Submitted by Jeni Hatfield. Map by Kristina Lopez
If there is one thing us Angelinos agree on, it’s that we don’t agree on which local neighborhood is best. In all fairness, there are a lot. Los Angeles is known for its sprawling, quilt-like patches of neighborhoods—each with its own vibe. And where you eat, play and live is taken very seriously.
One afternoon here at the LA office, a casual conversation began among coworkers as we jokingly compared the cubicle sprawl of the office to the sprawl of the city’s neighborhoods. And much like actual LA, it can be tough and daunting (thanks, traffic!) to leave your own neighborhood. If you have not paid a visit to the Downtown LA office shared by Marketplace and Dinner Party Download, picture a complicated maze of corridors and cube areas. With some recent seating changes, it can be confusing to staff as well as guests.
A few jokes and one Slack channel later, and a full-fledged conversation imagining our office space as city neighborhoods took on a life of its own. A healthy debate ensued. Deep analysis and inspired arguments filled the Slack channel for naming areas of the office after real life neighborhoods based on our own internal geography and vibes. This is public radio, after all. The result? A carefully planned office map – complete with “metro stops” at each major seating section. Plus the ability to say: “Oh, that reporter sits over in Highland Park! Just walk through Koreatown and hang a right in Silverlake.”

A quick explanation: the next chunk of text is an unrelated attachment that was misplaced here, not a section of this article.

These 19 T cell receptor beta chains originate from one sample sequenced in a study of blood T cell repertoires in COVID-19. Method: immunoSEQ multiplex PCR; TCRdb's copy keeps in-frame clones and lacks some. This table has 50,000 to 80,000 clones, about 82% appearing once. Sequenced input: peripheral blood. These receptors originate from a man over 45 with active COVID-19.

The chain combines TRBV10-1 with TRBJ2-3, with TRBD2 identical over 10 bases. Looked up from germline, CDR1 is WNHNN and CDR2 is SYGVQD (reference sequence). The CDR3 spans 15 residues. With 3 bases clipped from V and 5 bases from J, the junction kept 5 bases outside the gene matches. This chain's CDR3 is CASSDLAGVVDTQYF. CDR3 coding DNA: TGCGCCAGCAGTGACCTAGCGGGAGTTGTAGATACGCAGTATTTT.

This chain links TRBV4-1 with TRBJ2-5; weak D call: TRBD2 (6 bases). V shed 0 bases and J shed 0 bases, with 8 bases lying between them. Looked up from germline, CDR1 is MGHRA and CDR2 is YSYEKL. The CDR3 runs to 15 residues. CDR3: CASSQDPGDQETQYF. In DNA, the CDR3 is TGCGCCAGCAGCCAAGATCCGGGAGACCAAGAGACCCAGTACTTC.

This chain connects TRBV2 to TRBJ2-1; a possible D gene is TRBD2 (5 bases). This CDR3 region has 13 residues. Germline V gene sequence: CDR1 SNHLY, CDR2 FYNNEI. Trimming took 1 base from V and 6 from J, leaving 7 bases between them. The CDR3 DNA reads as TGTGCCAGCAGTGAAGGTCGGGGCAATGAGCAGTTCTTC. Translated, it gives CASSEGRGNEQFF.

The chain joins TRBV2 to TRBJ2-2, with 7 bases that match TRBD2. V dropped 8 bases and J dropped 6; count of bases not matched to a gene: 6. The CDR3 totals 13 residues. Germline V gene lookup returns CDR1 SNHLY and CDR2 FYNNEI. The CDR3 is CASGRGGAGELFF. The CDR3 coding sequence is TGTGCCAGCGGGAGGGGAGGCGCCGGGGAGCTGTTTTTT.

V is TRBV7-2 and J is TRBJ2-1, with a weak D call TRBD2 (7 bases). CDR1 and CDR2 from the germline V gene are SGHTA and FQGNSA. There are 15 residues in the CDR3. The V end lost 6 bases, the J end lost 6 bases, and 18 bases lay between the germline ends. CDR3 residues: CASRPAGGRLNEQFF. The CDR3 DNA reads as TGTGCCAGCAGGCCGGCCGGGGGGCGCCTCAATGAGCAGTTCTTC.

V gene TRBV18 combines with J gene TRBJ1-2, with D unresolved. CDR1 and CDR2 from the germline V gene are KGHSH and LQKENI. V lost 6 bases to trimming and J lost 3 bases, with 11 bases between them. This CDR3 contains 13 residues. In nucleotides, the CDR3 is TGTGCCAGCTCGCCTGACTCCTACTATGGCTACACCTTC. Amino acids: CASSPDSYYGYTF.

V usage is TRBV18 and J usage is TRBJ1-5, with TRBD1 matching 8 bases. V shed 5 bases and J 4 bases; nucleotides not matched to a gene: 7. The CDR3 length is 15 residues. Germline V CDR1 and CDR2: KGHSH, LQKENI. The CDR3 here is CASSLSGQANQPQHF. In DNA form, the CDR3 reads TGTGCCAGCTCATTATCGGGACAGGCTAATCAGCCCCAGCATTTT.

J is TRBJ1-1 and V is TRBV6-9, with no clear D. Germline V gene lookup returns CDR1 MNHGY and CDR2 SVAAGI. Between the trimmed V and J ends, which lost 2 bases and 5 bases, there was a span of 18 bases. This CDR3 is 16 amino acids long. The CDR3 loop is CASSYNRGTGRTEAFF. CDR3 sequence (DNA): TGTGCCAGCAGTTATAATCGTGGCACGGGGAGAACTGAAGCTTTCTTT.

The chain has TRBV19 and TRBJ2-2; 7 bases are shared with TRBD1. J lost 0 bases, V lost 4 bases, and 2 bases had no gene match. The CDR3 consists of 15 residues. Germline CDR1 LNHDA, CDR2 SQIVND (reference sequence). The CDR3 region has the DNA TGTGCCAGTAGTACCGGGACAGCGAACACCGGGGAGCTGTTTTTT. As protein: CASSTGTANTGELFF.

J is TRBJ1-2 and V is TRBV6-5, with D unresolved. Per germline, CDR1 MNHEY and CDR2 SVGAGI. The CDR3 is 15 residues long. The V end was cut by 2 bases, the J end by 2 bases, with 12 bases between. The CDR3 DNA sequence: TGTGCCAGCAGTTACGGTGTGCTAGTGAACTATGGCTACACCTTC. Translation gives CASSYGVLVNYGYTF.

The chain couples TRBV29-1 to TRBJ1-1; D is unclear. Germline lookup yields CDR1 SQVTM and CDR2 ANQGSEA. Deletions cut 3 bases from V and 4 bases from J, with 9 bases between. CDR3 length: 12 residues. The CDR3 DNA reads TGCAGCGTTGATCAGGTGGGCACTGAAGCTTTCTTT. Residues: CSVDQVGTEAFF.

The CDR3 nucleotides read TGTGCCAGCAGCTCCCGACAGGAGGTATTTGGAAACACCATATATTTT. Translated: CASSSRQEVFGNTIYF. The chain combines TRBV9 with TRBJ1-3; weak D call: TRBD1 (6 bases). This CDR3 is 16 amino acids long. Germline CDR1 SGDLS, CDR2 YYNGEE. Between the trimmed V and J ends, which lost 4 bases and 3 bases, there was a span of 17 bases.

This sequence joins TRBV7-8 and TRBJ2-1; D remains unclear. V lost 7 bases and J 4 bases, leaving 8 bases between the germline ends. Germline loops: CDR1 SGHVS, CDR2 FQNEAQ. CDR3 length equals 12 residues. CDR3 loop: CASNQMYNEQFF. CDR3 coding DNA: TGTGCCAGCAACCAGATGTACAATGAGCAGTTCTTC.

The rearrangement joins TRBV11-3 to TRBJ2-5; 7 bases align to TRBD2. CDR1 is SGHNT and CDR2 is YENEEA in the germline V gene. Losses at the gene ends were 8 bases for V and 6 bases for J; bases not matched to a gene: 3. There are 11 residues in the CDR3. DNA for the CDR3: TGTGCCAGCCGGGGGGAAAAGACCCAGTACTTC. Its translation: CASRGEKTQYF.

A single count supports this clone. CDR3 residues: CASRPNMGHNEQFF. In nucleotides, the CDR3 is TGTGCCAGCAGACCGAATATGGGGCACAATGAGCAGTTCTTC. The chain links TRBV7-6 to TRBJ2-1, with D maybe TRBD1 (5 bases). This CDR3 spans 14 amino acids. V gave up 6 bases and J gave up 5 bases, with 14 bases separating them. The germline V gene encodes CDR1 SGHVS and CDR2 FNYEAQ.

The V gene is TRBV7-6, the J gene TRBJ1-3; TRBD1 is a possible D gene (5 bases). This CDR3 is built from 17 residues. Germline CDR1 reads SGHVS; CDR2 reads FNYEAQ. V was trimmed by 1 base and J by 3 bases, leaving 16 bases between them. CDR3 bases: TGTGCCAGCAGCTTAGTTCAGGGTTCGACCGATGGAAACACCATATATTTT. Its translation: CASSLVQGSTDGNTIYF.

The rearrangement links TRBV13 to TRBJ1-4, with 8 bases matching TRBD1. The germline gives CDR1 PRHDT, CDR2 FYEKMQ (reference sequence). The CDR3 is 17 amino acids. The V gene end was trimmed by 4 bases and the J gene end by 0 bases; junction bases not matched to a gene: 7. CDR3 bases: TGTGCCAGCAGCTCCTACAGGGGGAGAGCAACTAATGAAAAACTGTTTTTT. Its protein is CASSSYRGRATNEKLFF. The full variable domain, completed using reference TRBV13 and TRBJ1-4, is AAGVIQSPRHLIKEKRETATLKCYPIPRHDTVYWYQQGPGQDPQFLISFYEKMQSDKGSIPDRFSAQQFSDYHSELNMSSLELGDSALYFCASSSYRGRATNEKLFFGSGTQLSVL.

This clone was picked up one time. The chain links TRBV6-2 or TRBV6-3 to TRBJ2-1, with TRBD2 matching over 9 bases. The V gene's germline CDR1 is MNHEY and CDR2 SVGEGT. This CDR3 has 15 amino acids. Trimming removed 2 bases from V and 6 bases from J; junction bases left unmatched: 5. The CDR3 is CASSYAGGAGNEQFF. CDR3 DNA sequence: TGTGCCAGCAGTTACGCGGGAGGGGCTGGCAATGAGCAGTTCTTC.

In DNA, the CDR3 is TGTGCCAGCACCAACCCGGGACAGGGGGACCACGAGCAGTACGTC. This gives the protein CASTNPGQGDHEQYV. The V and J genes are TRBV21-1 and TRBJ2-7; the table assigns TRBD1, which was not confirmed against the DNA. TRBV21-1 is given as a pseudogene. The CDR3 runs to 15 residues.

To inaugurate our new office neighborhoods, we took another page from the city and decided to host a public Cube Crawl. Each area brought some treats representing their neighborhood, and we gathered at 9:45 AM one Monday morning at the Studio City/North Hollywood stop to begin. Everyone received their official Marketplace tote bag and started sampling the goodies as we followed the map. And the neighborhoods did not disappoint. From candy sushi to represent Studio City’s sushi row and tamales in Culver City to trendy La Croix at LA’s original hipster neighborhood of Silverlake. Along the way we placed an official city sign in each area and had fun visiting each other’s neighborhoods.
Talks of a Fall Cube Crawl are already in the works. And if any local residents want to change the name of their neighborhood, they can always take it up with the “Zoning Commission” on Slack.